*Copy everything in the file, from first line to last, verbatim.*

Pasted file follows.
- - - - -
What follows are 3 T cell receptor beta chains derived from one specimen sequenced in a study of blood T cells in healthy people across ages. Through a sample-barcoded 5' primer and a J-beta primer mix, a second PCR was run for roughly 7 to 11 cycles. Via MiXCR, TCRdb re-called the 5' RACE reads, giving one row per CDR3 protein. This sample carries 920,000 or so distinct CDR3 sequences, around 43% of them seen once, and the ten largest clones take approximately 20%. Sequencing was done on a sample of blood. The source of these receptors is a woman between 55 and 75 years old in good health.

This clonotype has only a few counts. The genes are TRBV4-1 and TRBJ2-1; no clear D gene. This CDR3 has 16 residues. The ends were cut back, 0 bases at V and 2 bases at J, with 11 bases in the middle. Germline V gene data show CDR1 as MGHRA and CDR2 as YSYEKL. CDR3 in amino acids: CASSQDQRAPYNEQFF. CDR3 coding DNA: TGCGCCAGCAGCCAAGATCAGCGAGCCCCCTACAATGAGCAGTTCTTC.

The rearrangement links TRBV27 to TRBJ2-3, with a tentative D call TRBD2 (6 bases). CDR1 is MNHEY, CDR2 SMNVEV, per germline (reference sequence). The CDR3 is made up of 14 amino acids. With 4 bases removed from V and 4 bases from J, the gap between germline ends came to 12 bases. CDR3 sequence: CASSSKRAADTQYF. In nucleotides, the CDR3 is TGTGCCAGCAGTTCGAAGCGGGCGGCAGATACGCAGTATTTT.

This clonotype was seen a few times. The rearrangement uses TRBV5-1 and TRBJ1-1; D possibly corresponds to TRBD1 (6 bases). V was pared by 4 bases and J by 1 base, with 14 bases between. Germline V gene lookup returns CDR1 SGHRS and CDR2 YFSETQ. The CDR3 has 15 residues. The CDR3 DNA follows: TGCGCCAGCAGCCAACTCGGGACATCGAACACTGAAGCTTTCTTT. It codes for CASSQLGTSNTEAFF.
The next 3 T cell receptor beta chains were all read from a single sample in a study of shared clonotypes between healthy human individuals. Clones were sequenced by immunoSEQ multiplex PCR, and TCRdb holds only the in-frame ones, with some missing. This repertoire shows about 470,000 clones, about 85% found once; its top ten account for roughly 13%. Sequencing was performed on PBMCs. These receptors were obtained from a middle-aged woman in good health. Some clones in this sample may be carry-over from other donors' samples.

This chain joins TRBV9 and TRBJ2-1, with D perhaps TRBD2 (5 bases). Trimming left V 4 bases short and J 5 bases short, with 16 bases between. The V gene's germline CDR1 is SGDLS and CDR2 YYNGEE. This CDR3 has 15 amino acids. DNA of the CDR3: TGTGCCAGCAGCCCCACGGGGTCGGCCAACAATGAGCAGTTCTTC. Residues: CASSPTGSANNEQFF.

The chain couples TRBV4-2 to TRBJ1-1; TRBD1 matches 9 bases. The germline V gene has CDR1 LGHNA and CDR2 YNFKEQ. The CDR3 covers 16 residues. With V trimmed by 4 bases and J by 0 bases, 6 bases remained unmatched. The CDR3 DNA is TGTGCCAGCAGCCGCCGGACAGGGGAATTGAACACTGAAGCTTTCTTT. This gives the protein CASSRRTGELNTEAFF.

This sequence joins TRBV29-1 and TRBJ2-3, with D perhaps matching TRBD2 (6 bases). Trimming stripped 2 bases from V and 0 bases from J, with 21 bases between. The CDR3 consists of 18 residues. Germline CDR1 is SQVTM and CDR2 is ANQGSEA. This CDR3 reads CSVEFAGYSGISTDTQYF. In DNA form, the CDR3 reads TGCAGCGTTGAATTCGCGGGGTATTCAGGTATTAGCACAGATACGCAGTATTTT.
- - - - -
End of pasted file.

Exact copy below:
What follows are 3 T cell receptor beta chains derived from one specimen sequenced in a study of blood T cells in healthy people across ages. Through a sample-barcoded 5' primer and a J-beta primer mix, a second PCR was run for roughly 7 to 11 cycles. Via MiXCR, TCRdb re-called the 5' RACE reads, giving one row per CDR3 protein. This sample carries 920,000 or so distinct CDR3 sequences, around 43% of them seen once, and the ten largest clones take approximately 20%. Sequencing was done on a sample of blood. The source of these receptors is a woman between 55 and 75 years old in good health.

This clonotype has only a few counts. The genes are TRBV4-1 and TRBJ2-1; no clear D gene. This CDR3 has 16 residues. The ends were cut back, 0 bases at V and 2 bases at J, with 11 bases in the middle. Germline V gene data show CDR1 as MGHRA and CDR2 as YSYEKL. CDR3 in amino acids: CASSQDQRAPYNEQFF. CDR3 coding DNA: TGCGCCAGCAGCCAAGATCAGCGAGCCCCCTACAATGAGCAGTTCTTC.

The rearrangement links TRBV27 to TRBJ2-3, with a tentative D call TRBD2 (6 bases). CDR1 is MNHEY, CDR2 SMNVEV, per germline (reference sequence). The CDR3 is made up of 14 amino acids. With 4 bases removed from V and 4 bases from J, the gap between germline ends came to 12 bases. CDR3 sequence: CASSSKRAADTQYF. In nucleotides, the CDR3 is TGTGCCAGCAGTTCGAAGCGGGCGGCAGATACGCAGTATTTT.

This clonotype was seen a few times. The rearrangement uses TRBV5-1 and TRBJ1-1; D possibly corresponds to TRBD1 (6 bases). V was pared by 4 bases and J by 1 base, with 14 bases between. Germline V gene lookup returns CDR1 SGHRS and CDR2 YFSETQ. The CDR3 has 15 residues. The CDR3 DNA follows: TGCGCCAGCAGCCAACTCGGGACATCGAACACTGAAGCTTTCTTT. It codes for CASSQLGTSNTEAFF.
The next 3 T cell receptor beta chains were all read from a single sample in a study of shared clonotypes between healthy human individuals. Clones were sequenced by immunoSEQ multiplex PCR, and TCRdb holds only the in-frame ones, with some missing. This repertoire shows about 470,000 clones, about 85% found once; its top ten account for roughly 13%. Sequencing was performed on PBMCs. These receptors were obtained from a middle-aged woman in good health. Some clones in this sample may be carry-over from other donors' samples.

This chain joins TRBV9 and TRBJ2-1, with D perhaps TRBD2 (5 bases). Trimming left V 4 bases short and J 5 bases short, with 16 bases between. The V gene's germline CDR1 is SGDLS and CDR2 YYNGEE. This CDR3 has 15 amino acids. DNA of the CDR3: TGTGCCAGCAGCCCCACGGGGTCGGCCAACAATGAGCAGTTCTTC. Residues: CASSPTGSANNEQFF.

The chain couples TRBV4-2 to TRBJ1-1; TRBD1 matches 9 bases. The germline V gene has CDR1 LGHNA and CDR2 YNFKEQ. The CDR3 covers 16 residues. With V trimmed by 4 bases and J by 0 bases, 6 bases remained unmatched. The CDR3 DNA is TGTGCCAGCAGCCGCCGGACAGGGGAATTGAACACTGAAGCTTTCTTT. This gives the protein CASSRRTGELNTEAFF.

This sequence joins TRBV29-1 and TRBJ2-3, with D perhaps matching TRBD2 (6 bases). Trimming stripped 2 bases from V and 0 bases from J, with 21 bases between. The CDR3 consists of 18 residues. Germline CDR1 is SQVTM and CDR2 is ANQGSEA. This CDR3 reads CSVEFAGYSGISTDTQYF. In DNA form, the CDR3 reads TGCAGCGTTGAATTCGCGGGGTATTCAGGTATTAGCACAGATACGCAGTATTTT.